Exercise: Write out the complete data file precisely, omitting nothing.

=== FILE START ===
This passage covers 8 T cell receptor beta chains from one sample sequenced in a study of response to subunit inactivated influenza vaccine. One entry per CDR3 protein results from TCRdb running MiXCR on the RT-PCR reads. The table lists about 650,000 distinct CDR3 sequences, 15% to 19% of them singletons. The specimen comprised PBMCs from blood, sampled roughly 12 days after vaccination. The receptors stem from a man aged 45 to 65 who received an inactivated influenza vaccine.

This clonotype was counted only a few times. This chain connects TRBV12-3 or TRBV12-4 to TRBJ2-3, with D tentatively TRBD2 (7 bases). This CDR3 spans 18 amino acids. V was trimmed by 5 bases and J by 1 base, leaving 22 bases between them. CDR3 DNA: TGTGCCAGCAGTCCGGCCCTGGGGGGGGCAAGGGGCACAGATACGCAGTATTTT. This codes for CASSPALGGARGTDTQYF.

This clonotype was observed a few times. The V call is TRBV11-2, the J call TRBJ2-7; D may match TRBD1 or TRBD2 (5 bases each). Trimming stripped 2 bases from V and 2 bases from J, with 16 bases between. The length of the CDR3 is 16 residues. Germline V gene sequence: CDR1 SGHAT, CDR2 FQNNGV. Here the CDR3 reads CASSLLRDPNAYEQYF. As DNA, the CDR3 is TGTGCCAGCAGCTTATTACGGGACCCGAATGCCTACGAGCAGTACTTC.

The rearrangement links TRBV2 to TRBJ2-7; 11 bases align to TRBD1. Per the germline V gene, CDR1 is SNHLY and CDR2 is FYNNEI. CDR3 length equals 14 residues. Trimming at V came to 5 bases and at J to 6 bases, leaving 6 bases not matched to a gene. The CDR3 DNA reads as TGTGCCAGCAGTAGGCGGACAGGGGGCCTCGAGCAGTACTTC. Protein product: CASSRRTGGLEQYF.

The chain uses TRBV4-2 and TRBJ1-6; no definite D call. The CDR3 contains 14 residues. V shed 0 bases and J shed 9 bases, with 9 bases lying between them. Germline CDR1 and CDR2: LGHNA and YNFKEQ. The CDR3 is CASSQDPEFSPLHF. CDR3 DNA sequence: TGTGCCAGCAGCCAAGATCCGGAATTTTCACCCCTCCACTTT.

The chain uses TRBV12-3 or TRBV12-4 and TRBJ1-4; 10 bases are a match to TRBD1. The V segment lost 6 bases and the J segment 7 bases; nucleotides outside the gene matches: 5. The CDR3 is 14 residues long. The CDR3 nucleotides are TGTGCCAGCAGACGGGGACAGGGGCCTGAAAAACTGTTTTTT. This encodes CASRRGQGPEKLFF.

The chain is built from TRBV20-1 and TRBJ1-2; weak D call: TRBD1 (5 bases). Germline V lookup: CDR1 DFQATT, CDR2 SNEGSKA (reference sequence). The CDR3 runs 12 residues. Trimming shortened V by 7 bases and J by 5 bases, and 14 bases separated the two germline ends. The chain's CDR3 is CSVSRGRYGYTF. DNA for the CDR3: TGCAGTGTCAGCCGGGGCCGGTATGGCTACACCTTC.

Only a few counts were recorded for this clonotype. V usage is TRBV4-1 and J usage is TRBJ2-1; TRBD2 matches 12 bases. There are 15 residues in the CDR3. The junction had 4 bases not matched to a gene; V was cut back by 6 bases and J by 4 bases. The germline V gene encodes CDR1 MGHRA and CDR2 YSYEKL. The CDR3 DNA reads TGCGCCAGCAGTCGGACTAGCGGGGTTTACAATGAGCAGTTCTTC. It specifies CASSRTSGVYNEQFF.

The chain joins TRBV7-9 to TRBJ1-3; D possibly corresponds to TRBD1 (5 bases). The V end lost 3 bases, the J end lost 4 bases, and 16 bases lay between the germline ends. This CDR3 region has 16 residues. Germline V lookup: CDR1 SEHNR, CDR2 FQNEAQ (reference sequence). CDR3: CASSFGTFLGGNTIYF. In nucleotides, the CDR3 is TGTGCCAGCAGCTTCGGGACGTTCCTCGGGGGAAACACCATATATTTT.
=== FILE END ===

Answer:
This passage covers 8 T cell receptor beta chains from one sample sequenced in a study of response to subunit inactivated influenza vaccine. One entry per CDR3 protein results from TCRdb running MiXCR on the RT-PCR reads. The table lists about 650,000 distinct CDR3 sequences, 15% to 19% of them singletons. The specimen comprised PBMCs from blood, sampled roughly 12 days after vaccination. The receptors stem from a man aged 45 to 65 who received an inactivated influenza vaccine.

This clonotype was counted only a few times. This chain connects TRBV12-3 or TRBV12-4 to TRBJ2-3, with D tentatively TRBD2 (7 bases). This CDR3 spans 18 amino acids. V was trimmed by 5 bases and J by 1 base, leaving 22 bases between them. CDR3 DNA: TGTGCCAGCAGTCCGGCCCTGGGGGGGGCAAGGGGCACAGATACGCAGTATTTT. This codes for CASSPALGGARGTDTQYF.

This clonotype was observed a few times. The V call is TRBV11-2, the J call TRBJ2-7; D may match TRBD1 or TRBD2 (5 bases each). Trimming stripped 2 bases from V and 2 bases from J, with 16 bases between. The length of the CDR3 is 16 residues. Germline V gene sequence: CDR1 SGHAT, CDR2 FQNNGV. Here the CDR3 reads CASSLLRDPNAYEQYF. As DNA, the CDR3 is TGTGCCAGCAGCTTATTACGGGACCCGAATGCCTACGAGCAGTACTTC.

The rearrangement links TRBV2 to TRBJ2-7; 11 bases align to TRBD1. Per the germline V gene, CDR1 is SNHLY and CDR2 is FYNNEI. CDR3 length equals 14 residues. Trimming at V came to 5 bases and at J to 6 bases, leaving 6 bases not matched to a gene. The CDR3 DNA reads as TGTGCCAGCAGTAGGCGGACAGGGGGCCTCGAGCAGTACTTC. Protein product: CASSRRTGGLEQYF.

The chain uses TRBV4-2 and TRBJ1-6; no definite D call. The CDR3 contains 14 residues. V shed 0 bases and J shed 9 bases, with 9 bases lying between them. Germline CDR1 and CDR2: LGHNA and YNFKEQ. The CDR3 is CASSQDPEFSPLHF. CDR3 DNA sequence: TGTGCCAGCAGCCAAGATCCGGAATTTTCACCCCTCCACTTT.

The chain uses TRBV12-3 or TRBV12-4 and TRBJ1-4; 10 bases are a match to TRBD1. The V segment lost 6 bases and the J segment 7 bases; nucleotides outside the gene matches: 5. The CDR3 is 14 residues long. The CDR3 nucleotides are TGTGCCAGCAGACGGGGACAGGGGCCTGAAAAACTGTTTTTT. This encodes CASRRGQGPEKLFF.

The chain is built from TRBV20-1 and TRBJ1-2; weak D call: TRBD1 (5 bases). Germline V lookup: CDR1 DFQATT, CDR2 SNEGSKA (reference sequence). The CDR3 runs 12 residues. Trimming shortened V by 7 bases and J by 5 bases, and 14 bases separated the two germline ends. The chain's CDR3 is CSVSRGRYGYTF. DNA for the CDR3: TGCAGTGTCAGCCGGGGCCGGTATGGCTACACCTTC.

Only a few counts were recorded for this clonotype. V usage is TRBV4-1 and J usage is TRBJ2-1; TRBD2 matches 12 bases. There are 15 residues in the CDR3. The junction had 4 bases not matched to a gene; V was cut back by 6 bases and J by 4 bases. The germline V gene encodes CDR1 MGHRA and CDR2 YSYEKL. The CDR3 DNA reads TGCGCCAGCAGTCGGACTAGCGGGGTTTACAATGAGCAGTTCTTC. It specifies CASSRTSGVYNEQFF.

The chain joins TRBV7-9 to TRBJ1-3; D possibly corresponds to TRBD1 (5 bases). The V end lost 3 bases, the J end lost 4 bases, and 16 bases lay between the germline ends. This CDR3 region has 16 residues. Germline V lookup: CDR1 SEHNR, CDR2 FQNEAQ (reference sequence). CDR3: CASSFGTFLGGNTIYF. In nucleotides, the CDR3 is TGTGCCAGCAGCTTCGGGACGTTCCTCGGGGGAAACACCATATATTTT.